Paul Hatschek (March 11, 1888 – May 15, 1944) was a Czech engineer of optical and film technology and a member of the German Resistance against Nazism during the Third Reich. He was involved with Robert Uhrig and then became a leading member of the resistance group, the European Union. According to Robert Havemann, Hatschek was under Gestapo surveillance for years. He was arrested in 1943 and subjected to intensive interrogation, resulting in him giving the Nazis numerous names of fellow resistance members. His daughter and his wife were among those arrested. All three were brought before the Volksgerichtshof and sentenced to death. He was executed at Brandenburg-Görden Prison in May 1944; his wife and daughter were executed at Plötzensee Prison, his daughter in May 1944, his wife in December 1944.
Work and biographical details
Hatschek was granted a Canadian patent for a "projection apparatus" on July 27, 1926. On January 3, 1928 he received an American patent for an "optical projection apparatus" for which he filed on October 2, 1923. In 1931, he began publishing articles on sound film technology in German technical journals.
Hatschek was first listed in the Berlin directory in 1934. In 1935, he lived in a small apartment in Berlin-Wilmersdorf. Though he followed the 1936 Summer Olympics, apparently without criticism of the Third Reich, by 1939, he had decided to join the resistance group, the European Union. The group was formed by Robert Havemann, a scientist and Georg Groscurth, a medical doctor. He was recruited by the GRU and tried to pass information along to the Soviet Union.
The German historian Bernd Florath writes, "The Czech citizen Hatschek was an engineer in optics and film technology. His research and inventions were primarily concerned with sound film technology. Among others, he worked with Manfred von Ardenne and Hugh John Gramatzki, who corresponded with Albert Einstein. [Hatschek] published a series of books, that were reprinted and translated, even after his death. In Prague in 1937, he offered the Soviet Union some inventions and was afterward recruited as a contact for the GRU. Hatschek worked in Berlin for the Tobis Filmgesellschaft as a patent engineer. He was in contact with the Robert Uhrig Group and as a result, in spring 1942, was briefly arrested, though quickly released." The Gestapo considered the European Union to be especially dangerous because the organization was multi-national and the members were intellectuals.
According to Robert Havemann, one of the founders of the German Resistance group, the European Union, Hatschek was a leading member of the group. Havemann said Hatschek was under surveillance for years and that this fact was what led to the group's discovery by the Gestapo. In 1943, the Gestapo observed Hatschek meeting two parachute landings. After an investigation, they arrested Hatschek and his wife, Elli, on September 3, 1943. The Gestapo began an intensive interrogation of him that same day. Under interrogation, Hatschek revealed names of other group members and two days later, the Gestapo arrested every person Hatschek had named. By the end, they had arrested over 40 European Union members.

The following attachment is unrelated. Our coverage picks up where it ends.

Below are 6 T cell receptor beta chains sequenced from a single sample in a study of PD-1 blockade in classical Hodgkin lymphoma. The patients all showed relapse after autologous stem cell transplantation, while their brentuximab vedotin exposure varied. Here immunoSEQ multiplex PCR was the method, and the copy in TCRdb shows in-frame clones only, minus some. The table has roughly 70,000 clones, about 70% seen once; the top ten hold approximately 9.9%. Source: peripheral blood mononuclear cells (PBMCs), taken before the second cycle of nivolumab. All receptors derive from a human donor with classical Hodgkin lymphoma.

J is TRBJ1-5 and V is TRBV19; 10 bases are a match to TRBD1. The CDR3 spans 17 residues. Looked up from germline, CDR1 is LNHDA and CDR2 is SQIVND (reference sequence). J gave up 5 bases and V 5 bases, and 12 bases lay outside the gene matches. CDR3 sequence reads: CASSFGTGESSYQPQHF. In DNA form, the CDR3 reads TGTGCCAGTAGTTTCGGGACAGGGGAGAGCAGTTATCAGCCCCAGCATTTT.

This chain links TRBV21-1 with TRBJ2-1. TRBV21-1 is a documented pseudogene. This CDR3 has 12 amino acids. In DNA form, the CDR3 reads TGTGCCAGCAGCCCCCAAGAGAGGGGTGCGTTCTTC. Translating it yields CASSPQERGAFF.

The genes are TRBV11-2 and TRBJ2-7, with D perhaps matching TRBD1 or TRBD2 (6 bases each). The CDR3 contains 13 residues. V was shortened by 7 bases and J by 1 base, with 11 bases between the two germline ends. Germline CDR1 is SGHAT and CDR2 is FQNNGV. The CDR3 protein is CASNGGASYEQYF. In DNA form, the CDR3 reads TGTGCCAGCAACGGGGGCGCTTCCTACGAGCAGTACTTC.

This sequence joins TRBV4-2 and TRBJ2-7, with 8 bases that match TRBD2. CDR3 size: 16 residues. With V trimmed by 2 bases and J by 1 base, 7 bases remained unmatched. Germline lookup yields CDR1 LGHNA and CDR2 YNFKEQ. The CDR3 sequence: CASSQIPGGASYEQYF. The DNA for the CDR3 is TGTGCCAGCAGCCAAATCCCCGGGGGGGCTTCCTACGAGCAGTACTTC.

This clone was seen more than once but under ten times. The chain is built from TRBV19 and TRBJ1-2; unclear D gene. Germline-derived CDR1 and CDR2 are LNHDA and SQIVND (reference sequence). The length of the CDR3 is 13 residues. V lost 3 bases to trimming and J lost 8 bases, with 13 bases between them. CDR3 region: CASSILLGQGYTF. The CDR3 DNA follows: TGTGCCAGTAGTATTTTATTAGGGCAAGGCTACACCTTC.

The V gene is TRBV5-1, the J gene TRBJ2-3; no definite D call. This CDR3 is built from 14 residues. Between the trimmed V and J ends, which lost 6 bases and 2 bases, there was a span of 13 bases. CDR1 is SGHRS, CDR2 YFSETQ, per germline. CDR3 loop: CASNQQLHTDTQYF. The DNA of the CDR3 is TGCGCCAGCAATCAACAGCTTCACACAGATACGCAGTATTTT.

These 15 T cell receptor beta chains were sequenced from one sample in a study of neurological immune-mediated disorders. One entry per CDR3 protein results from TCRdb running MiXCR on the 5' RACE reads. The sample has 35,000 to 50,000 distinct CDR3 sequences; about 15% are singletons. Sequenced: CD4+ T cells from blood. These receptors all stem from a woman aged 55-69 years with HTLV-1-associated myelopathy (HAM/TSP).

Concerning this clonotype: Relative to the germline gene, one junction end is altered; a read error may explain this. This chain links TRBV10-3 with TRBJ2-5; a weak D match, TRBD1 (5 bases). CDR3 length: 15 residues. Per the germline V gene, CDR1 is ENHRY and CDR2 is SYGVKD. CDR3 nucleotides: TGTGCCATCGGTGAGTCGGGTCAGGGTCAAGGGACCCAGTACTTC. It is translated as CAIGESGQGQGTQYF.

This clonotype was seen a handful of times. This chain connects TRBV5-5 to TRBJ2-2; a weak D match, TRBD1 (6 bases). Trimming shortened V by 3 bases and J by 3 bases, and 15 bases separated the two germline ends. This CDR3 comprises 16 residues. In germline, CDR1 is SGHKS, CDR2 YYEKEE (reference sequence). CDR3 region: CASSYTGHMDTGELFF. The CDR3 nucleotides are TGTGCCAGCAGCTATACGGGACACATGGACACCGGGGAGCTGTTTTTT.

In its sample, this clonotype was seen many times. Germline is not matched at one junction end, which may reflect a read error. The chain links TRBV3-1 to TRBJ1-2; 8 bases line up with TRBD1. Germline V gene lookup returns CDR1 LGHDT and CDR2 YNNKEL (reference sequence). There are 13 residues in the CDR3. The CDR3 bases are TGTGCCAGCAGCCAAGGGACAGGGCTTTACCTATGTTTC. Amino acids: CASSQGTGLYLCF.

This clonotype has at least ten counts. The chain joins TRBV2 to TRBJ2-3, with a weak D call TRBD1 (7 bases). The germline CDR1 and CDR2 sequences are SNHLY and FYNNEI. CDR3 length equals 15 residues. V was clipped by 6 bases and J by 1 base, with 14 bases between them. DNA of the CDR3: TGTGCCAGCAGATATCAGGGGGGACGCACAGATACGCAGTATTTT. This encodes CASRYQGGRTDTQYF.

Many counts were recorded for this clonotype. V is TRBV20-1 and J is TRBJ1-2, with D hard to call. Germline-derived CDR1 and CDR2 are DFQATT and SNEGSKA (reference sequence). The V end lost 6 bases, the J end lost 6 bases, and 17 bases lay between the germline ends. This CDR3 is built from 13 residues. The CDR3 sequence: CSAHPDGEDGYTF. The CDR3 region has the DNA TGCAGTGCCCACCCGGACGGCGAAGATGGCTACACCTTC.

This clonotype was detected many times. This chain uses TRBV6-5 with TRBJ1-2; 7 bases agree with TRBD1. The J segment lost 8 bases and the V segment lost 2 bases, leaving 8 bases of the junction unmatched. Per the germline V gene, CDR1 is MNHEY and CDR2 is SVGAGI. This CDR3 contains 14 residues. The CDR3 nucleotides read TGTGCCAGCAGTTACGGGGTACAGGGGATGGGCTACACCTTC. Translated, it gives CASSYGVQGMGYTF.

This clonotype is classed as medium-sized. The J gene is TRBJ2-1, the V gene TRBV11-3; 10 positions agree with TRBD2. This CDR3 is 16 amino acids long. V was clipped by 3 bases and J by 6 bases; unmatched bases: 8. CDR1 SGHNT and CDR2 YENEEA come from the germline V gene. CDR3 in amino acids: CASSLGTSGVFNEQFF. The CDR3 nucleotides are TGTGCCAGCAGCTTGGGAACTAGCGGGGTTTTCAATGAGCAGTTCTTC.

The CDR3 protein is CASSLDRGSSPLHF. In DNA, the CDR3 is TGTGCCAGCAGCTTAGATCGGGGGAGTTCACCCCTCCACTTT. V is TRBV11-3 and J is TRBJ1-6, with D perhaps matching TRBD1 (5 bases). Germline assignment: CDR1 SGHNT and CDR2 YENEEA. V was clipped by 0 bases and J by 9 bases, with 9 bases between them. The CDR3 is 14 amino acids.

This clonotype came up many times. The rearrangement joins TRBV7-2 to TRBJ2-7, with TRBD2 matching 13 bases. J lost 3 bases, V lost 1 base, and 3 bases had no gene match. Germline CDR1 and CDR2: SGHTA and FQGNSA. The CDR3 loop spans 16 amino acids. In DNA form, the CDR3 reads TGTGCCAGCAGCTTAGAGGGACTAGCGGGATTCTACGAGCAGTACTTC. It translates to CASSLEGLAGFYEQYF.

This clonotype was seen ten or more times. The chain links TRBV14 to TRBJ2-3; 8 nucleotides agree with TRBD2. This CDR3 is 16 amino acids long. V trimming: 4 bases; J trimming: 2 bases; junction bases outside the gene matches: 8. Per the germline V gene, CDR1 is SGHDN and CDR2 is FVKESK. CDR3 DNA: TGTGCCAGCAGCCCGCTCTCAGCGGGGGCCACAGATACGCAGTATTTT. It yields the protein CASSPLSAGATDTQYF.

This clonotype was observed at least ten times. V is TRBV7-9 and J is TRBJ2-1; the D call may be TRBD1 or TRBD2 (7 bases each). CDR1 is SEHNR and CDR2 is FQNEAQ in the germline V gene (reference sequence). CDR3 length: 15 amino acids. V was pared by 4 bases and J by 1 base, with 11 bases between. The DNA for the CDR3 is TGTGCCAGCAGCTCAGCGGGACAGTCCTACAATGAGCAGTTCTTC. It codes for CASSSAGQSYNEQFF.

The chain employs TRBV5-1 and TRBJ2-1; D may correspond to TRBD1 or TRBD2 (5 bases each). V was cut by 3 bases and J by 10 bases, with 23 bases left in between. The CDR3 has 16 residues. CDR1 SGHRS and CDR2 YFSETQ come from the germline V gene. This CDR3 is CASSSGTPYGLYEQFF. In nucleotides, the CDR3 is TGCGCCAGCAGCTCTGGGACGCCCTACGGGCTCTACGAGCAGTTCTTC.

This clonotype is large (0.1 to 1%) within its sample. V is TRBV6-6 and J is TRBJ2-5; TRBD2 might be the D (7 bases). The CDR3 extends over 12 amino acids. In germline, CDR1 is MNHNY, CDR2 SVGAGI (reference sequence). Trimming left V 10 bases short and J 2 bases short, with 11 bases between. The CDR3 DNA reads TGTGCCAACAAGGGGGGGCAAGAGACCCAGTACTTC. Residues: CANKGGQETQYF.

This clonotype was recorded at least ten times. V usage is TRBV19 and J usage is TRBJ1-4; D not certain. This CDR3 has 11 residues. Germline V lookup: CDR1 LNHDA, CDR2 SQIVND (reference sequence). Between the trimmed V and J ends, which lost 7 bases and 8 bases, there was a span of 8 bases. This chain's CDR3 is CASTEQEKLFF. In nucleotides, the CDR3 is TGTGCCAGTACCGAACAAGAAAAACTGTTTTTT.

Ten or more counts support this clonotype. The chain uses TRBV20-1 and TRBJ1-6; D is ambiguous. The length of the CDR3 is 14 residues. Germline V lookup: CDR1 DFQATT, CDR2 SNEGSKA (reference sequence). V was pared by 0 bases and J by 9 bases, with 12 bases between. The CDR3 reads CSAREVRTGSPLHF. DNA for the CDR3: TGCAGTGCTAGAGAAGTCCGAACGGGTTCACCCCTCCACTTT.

Hatschek was tried with his daughter, Krista Lavíčková, a secretary, on March 27, 1944 and was sentenced to death at the Nazi "People's Court" (Volksgerichtshof). He was executed on May 15, 1944 at Brandenburg-Görden Prison. On November 4, 1944, the People's Court brought his wife to trial for her connections to the European Union and Wehrkraftzersetzung and sentenced to death. She was executed on December 8, 1944 at Plötzensee Prison. His daughter was executed at Plötzensee Prison on August 11, 1944.
- "Grundlagen des Tonfilms", Halle (1931); 5th edition, Halle (1942); 9th -11th editions, Halle (1950)
- "Die Rhytmographie" in: Filmtechnik/Filmkunst, 7/7 (February 7, 1931), 6-8
- "Was muß jeder vom Tonfilm wissen?" Leipzig (1933)
- with Rolf Wigand, "Niederfrequenzverstärker: Planung, Berechnung und Bau von Niederfrequenzverstärkern und Verstärkeranlagen", Berlin (1933)
- "Die Photozelle im Dienst der Tonfilmwiedergabe", Halle (1933), 2nd -4th editions (1948)
- "Darf der Radiohändler Lautsprecher für Tonfilmzwecke verkaufen?" in: Elektroton und Schallplatte. Beilage für Kraftverstärker, Nadel- und Lichttonwiedergabe, (=Beilage von Der Radio-Händler), Nr. 1, (1935) p. 77f
- "Die Wunder der Zeitdehnung und Zeitraffung" in: Die Filmwelt (August 30, 1936)
- "Fortschritte der Funktechnik und ihrer Grenzgebiete". (Handbuch der Funktechnik und ihrer Grenzgebiete / Revised and edited by M. v. Ardenne ; W. Fehr (and others). Vol. [4 = Erg. Vol. 1]. Stuttgart (1936)
- Optik des Unsichtbaren, Eine Einführung in die Welt der Elektronen-Optik, Stuttgart (1937)
- with Rolf Wigand, Niederfrequenz-Verstärker und Uebertragungsanlagen. 2nd edition Berlin (1938)
- "Neue physikalische Erkenntnisse im Dienst der Magie" in: Das neue Universum. Vol. 60, (1939)
- Radiotechnique. Les principes acoustiques et électriques et leurs applications. Written in collaboration by M.V. Ardenne, W. Fehr, Hanns Gunther, Paul Hatschek, Paul Jaray, E. Nesper, Th. Schultes, W. Steindorff, R. Thun, Rolf Wigand, H. Wigge. Translated from the German by R. Springer. Orléans : Impr. nouvelle ; Paris : Dunod (1939)
- Optik für Praktiker. Halle (1941), 2nd edition. (1948) revised by Hugo John Ivan Gramatzki
- Electron-optics, translated by Arthur Palme. Boston (1944), 2nd edition, Boston (1948)